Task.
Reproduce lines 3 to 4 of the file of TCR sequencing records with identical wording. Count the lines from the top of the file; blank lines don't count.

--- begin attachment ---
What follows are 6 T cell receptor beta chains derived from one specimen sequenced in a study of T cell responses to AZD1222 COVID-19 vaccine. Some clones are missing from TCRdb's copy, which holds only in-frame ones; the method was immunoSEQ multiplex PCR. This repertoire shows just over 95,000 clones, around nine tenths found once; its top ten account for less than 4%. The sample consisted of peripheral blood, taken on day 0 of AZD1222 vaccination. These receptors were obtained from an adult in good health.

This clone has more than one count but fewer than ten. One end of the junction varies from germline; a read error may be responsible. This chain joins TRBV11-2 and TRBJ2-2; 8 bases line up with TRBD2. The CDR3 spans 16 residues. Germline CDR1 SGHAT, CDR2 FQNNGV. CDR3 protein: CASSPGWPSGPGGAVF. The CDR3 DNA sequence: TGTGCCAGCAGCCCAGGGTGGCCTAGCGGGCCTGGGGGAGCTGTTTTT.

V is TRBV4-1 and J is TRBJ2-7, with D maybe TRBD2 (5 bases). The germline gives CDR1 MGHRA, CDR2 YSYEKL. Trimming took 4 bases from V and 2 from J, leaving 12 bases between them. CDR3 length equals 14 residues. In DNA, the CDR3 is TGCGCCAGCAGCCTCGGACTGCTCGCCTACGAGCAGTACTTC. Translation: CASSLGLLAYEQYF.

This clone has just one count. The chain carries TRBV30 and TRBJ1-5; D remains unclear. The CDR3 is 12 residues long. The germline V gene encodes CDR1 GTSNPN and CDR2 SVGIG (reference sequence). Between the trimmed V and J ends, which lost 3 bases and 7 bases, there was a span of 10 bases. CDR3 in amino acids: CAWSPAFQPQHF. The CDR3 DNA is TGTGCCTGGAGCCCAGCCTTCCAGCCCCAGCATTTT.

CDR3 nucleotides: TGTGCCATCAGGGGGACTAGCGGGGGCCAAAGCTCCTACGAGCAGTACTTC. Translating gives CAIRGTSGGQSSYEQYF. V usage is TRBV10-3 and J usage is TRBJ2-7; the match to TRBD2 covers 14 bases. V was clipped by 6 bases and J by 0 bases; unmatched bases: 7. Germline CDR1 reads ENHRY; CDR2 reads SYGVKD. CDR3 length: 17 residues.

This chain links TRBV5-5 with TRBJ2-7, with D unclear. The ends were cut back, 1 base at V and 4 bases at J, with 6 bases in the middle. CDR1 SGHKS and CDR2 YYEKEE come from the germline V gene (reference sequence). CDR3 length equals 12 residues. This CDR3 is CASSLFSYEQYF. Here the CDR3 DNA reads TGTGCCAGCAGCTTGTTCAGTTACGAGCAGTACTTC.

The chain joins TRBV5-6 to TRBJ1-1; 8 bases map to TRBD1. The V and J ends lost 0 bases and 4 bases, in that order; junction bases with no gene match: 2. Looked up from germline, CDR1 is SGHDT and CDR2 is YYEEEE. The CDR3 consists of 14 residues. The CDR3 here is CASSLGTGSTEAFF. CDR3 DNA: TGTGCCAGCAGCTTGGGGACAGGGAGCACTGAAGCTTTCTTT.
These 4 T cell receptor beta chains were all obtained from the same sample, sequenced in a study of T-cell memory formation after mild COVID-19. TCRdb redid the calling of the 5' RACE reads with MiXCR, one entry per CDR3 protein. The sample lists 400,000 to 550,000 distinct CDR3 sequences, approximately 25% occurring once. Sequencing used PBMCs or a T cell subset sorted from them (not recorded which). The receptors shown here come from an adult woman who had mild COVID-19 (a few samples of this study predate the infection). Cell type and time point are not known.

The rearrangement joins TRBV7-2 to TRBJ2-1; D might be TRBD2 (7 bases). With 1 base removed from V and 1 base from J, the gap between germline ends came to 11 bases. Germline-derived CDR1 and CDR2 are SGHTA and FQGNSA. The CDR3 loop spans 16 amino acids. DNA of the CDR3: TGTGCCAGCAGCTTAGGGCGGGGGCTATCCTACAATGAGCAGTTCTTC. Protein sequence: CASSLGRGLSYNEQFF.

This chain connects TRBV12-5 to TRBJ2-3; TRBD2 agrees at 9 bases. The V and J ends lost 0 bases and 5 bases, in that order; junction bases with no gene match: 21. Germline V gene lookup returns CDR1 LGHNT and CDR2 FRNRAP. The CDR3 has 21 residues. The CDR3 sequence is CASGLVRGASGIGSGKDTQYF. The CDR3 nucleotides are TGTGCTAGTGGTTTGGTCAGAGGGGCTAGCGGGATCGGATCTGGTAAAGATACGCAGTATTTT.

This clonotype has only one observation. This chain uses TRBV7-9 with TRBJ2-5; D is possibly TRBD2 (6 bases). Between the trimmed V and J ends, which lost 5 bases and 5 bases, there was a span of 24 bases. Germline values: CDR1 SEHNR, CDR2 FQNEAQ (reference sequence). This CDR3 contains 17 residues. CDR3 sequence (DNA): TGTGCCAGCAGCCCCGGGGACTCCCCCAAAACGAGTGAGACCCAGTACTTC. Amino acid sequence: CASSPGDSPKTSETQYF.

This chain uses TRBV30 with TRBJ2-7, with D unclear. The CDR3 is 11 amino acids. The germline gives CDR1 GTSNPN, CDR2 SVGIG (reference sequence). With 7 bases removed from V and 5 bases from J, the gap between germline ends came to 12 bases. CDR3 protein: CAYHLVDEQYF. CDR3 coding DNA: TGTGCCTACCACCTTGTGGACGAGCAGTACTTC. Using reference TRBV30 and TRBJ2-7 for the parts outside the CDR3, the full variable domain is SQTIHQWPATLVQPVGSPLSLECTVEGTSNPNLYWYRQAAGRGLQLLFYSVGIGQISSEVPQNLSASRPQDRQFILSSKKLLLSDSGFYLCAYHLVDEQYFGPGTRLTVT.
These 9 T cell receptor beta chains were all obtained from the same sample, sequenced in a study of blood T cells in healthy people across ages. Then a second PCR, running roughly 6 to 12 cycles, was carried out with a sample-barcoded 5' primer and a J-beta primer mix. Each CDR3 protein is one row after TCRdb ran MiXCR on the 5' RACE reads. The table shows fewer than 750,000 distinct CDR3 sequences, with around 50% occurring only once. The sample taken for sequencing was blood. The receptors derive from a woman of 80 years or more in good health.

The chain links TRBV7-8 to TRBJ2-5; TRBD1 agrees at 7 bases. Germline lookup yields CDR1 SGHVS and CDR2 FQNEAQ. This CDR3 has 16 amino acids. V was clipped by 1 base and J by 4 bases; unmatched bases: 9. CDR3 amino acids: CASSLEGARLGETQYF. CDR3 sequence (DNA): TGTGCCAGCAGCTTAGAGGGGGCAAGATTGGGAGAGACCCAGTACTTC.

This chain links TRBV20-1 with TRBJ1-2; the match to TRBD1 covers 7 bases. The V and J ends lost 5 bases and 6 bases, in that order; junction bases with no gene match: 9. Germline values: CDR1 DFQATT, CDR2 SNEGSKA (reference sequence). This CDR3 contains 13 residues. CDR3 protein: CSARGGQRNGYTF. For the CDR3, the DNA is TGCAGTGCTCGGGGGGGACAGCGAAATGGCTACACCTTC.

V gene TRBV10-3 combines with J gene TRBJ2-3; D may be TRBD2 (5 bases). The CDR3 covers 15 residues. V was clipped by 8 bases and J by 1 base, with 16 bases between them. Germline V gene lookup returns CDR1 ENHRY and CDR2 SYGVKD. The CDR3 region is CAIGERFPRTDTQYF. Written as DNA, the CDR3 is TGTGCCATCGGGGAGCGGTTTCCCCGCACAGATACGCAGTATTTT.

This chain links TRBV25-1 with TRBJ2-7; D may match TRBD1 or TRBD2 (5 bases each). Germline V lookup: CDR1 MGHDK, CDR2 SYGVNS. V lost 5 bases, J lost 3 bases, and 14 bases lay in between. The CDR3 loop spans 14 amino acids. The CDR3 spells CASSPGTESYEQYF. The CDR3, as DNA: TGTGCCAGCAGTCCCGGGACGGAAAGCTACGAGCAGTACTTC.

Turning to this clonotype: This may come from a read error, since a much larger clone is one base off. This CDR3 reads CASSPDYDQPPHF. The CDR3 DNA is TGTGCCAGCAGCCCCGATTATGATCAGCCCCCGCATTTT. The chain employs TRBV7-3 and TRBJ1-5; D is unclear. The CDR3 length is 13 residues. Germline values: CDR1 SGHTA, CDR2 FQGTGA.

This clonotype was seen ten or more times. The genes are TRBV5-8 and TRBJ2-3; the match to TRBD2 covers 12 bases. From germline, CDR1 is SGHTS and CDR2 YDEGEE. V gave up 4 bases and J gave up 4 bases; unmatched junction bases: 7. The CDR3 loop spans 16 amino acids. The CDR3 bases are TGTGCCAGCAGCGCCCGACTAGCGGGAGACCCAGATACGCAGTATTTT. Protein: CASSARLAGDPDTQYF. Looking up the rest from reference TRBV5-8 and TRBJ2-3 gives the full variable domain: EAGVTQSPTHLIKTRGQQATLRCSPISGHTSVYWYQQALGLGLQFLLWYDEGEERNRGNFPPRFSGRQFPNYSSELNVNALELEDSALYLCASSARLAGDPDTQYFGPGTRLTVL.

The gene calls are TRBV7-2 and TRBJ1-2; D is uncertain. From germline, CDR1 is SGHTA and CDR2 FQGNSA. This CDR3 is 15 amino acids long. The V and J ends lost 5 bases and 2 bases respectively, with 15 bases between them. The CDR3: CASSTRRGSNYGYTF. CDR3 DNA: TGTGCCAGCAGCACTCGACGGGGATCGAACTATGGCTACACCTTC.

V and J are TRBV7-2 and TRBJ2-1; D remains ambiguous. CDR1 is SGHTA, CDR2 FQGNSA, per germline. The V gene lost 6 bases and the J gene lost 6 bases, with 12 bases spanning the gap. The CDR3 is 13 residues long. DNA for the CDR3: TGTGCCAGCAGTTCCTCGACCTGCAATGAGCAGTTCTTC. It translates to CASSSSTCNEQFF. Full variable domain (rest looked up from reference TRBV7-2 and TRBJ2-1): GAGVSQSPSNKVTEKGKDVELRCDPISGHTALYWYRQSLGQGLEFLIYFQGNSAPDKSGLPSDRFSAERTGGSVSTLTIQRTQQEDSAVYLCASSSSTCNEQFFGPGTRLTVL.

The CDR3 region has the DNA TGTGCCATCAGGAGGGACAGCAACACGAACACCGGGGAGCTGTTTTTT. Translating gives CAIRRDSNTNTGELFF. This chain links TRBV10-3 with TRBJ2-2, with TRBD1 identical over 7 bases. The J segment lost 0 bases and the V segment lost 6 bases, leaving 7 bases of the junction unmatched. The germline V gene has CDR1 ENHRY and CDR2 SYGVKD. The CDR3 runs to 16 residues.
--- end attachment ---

V is TRBV4-1 and J is TRBJ2-7, with D maybe TRBD2 (5 bases). The germline gives CDR1 MGHRA, CDR2 YSYEKL. Trimming took 4 bases from V and 2 from J, leaving 12 bases between them. CDR3 length equals 14 residues. In DNA, the CDR3 is TGCGCCAGCAGCCTCGGACTGCTCGCCTACGAGCAGTACTTC. Translation: CASSLGLLAYEQYF.

This clone has just one count. The chain carries TRBV30 and TRBJ1-5; D remains unclear. The CDR3 is 12 residues long. The germline V gene encodes CDR1 GTSNPN and CDR2 SVGIG (reference sequence). Between the trimmed V and J ends, which lost 3 bases and 7 bases, there was a span of 10 bases. CDR3 in amino acids: CAWSPAFQPQHF. The CDR3 DNA is TGTGCCTGGAGCCCAGCCTTCCAGCCCCAGCATTTT.